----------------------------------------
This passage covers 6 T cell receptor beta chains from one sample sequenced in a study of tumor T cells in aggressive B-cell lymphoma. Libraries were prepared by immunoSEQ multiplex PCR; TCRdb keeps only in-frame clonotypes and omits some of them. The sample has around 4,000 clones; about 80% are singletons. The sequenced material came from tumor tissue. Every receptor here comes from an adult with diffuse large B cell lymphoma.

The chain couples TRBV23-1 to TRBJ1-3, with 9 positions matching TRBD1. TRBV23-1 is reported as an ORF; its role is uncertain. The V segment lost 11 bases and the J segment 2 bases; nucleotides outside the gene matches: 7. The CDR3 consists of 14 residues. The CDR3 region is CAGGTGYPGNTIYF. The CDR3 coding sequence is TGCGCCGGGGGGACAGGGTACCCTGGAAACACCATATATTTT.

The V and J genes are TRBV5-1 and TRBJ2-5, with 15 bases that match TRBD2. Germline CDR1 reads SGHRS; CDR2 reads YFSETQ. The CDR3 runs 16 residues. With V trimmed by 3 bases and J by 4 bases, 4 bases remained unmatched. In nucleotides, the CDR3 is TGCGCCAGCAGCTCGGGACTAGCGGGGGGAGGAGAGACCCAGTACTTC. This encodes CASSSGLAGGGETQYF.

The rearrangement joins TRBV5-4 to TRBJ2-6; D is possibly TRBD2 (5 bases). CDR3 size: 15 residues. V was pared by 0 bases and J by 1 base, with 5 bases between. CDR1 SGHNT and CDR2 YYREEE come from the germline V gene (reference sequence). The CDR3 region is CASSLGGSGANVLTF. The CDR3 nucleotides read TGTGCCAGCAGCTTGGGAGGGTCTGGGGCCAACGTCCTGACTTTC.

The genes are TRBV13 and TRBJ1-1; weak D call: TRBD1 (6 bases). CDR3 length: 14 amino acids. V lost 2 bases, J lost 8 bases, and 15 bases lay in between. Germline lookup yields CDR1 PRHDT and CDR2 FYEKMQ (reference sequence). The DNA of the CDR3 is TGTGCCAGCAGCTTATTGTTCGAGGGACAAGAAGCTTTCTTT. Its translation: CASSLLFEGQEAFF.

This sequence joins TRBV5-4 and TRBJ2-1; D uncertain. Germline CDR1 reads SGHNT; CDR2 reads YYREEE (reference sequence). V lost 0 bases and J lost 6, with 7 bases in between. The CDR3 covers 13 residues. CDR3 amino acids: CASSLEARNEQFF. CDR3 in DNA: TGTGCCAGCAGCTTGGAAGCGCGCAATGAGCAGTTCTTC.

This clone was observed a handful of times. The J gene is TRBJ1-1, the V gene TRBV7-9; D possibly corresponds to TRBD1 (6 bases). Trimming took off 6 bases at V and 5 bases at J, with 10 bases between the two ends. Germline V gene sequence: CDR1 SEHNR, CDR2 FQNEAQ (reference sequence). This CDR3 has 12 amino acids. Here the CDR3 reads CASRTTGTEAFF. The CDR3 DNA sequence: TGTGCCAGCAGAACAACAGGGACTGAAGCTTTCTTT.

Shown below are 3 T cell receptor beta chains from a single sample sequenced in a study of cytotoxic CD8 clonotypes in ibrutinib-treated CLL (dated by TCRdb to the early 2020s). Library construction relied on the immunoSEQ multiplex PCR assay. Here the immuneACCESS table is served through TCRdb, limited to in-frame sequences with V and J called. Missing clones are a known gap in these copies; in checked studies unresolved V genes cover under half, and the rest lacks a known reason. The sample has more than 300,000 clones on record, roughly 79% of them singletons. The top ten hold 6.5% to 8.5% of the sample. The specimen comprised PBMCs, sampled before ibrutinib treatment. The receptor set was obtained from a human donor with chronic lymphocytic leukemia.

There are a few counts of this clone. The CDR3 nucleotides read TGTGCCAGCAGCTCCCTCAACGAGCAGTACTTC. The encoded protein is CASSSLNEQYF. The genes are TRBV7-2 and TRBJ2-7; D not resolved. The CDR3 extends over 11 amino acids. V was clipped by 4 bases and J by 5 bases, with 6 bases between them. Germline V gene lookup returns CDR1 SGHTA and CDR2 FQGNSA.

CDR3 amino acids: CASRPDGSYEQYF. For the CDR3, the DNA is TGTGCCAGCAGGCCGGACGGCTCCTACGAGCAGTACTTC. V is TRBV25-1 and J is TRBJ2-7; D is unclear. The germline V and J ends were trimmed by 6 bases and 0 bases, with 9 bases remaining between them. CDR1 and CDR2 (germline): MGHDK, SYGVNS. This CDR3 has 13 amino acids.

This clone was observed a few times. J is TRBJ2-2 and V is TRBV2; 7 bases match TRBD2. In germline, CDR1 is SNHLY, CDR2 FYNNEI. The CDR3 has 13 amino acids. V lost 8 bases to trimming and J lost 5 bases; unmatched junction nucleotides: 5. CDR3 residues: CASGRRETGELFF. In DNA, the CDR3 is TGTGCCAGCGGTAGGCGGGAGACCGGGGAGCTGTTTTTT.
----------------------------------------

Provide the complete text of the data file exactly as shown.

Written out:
This passage covers 6 T cell receptor beta chains from one sample sequenced in a study of tumor T cells in aggressive B-cell lymphoma. Libraries were prepared by immunoSEQ multiplex PCR; TCRdb keeps only in-frame clonotypes and omits some of them. The sample has around 4,000 clones; about 80% are singletons. The sequenced material came from tumor tissue. Every receptor here comes from an adult with diffuse large B cell lymphoma.

The chain couples TRBV23-1 to TRBJ1-3, with 9 positions matching TRBD1. TRBV23-1 is reported as an ORF; its role is uncertain. The V segment lost 11 bases and the J segment 2 bases; nucleotides outside the gene matches: 7. The CDR3 consists of 14 residues. The CDR3 region is CAGGTGYPGNTIYF. The CDR3 coding sequence is TGCGCCGGGGGGACAGGGTACCCTGGAAACACCATATATTTT.

The V and J genes are TRBV5-1 and TRBJ2-5, with 15 bases that match TRBD2. Germline CDR1 reads SGHRS; CDR2 reads YFSETQ. The CDR3 runs 16 residues. With V trimmed by 3 bases and J by 4 bases, 4 bases remained unmatched. In nucleotides, the CDR3 is TGCGCCAGCAGCTCGGGACTAGCGGGGGGAGGAGAGACCCAGTACTTC. This encodes CASSSGLAGGGETQYF.

The rearrangement joins TRBV5-4 to TRBJ2-6; D is possibly TRBD2 (5 bases). CDR3 size: 15 residues. V was pared by 0 bases and J by 1 base, with 5 bases between. CDR1 SGHNT and CDR2 YYREEE come from the germline V gene (reference sequence). The CDR3 region is CASSLGGSGANVLTF. The CDR3 nucleotides read TGTGCCAGCAGCTTGGGAGGGTCTGGGGCCAACGTCCTGACTTTC.

The genes are TRBV13 and TRBJ1-1; weak D call: TRBD1 (6 bases). CDR3 length: 14 amino acids. V lost 2 bases, J lost 8 bases, and 15 bases lay in between. Germline lookup yields CDR1 PRHDT and CDR2 FYEKMQ (reference sequence). The DNA of the CDR3 is TGTGCCAGCAGCTTATTGTTCGAGGGACAAGAAGCTTTCTTT. Its translation: CASSLLFEGQEAFF.

This sequence joins TRBV5-4 and TRBJ2-1; D uncertain. Germline CDR1 reads SGHNT; CDR2 reads YYREEE (reference sequence). V lost 0 bases and J lost 6, with 7 bases in between. The CDR3 covers 13 residues. CDR3 amino acids: CASSLEARNEQFF. CDR3 in DNA: TGTGCCAGCAGCTTGGAAGCGCGCAATGAGCAGTTCTTC.

This clone was observed a handful of times. The J gene is TRBJ1-1, the V gene TRBV7-9; D possibly corresponds to TRBD1 (6 bases). Trimming took off 6 bases at V and 5 bases at J, with 10 bases between the two ends. Germline V gene sequence: CDR1 SEHNR, CDR2 FQNEAQ (reference sequence). This CDR3 has 12 amino acids. Here the CDR3 reads CASRTTGTEAFF. The CDR3 DNA sequence: TGTGCCAGCAGAACAACAGGGACTGAAGCTTTCTTT.

Shown below are 3 T cell receptor beta chains from a single sample sequenced in a study of cytotoxic CD8 clonotypes in ibrutinib-treated CLL (dated by TCRdb to the early 2020s). Library construction relied on the immunoSEQ multiplex PCR assay. Here the immuneACCESS table is served through TCRdb, limited to in-frame sequences with V and J called. Missing clones are a known gap in these copies; in checked studies unresolved V genes cover under half, and the rest lacks a known reason. The sample has more than 300,000 clones on record, roughly 79% of them singletons. The top ten hold 6.5% to 8.5% of the sample. The specimen comprised PBMCs, sampled before ibrutinib treatment. The receptor set was obtained from a human donor with chronic lymphocytic leukemia.

There are a few counts of this clone. The CDR3 nucleotides read TGTGCCAGCAGCTCCCTCAACGAGCAGTACTTC. The encoded protein is CASSSLNEQYF. The genes are TRBV7-2 and TRBJ2-7; D not resolved. The CDR3 extends over 11 amino acids. V was clipped by 4 bases and J by 5 bases, with 6 bases between them. Germline V gene lookup returns CDR1 SGHTA and CDR2 FQGNSA.

CDR3 amino acids: CASRPDGSYEQYF. For the CDR3, the DNA is TGTGCCAGCAGGCCGGACGGCTCCTACGAGCAGTACTTC. V is TRBV25-1 and J is TRBJ2-7; D is unclear. The germline V and J ends were trimmed by 6 bases and 0 bases, with 9 bases remaining between them. CDR1 and CDR2 (germline): MGHDK, SYGVNS. This CDR3 has 13 amino acids.

This clone was observed a few times. J is TRBJ2-2 and V is TRBV2; 7 bases match TRBD2. In germline, CDR1 is SNHLY, CDR2 FYNNEI. The CDR3 has 13 amino acids. V lost 8 bases to trimming and J lost 5 bases; unmatched junction nucleotides: 5. CDR3 residues: CASGRRETGELFF. In DNA, the CDR3 is TGTGCCAGCGGTAGGCGGGAGACCGGGGAGCTGTTTTTT.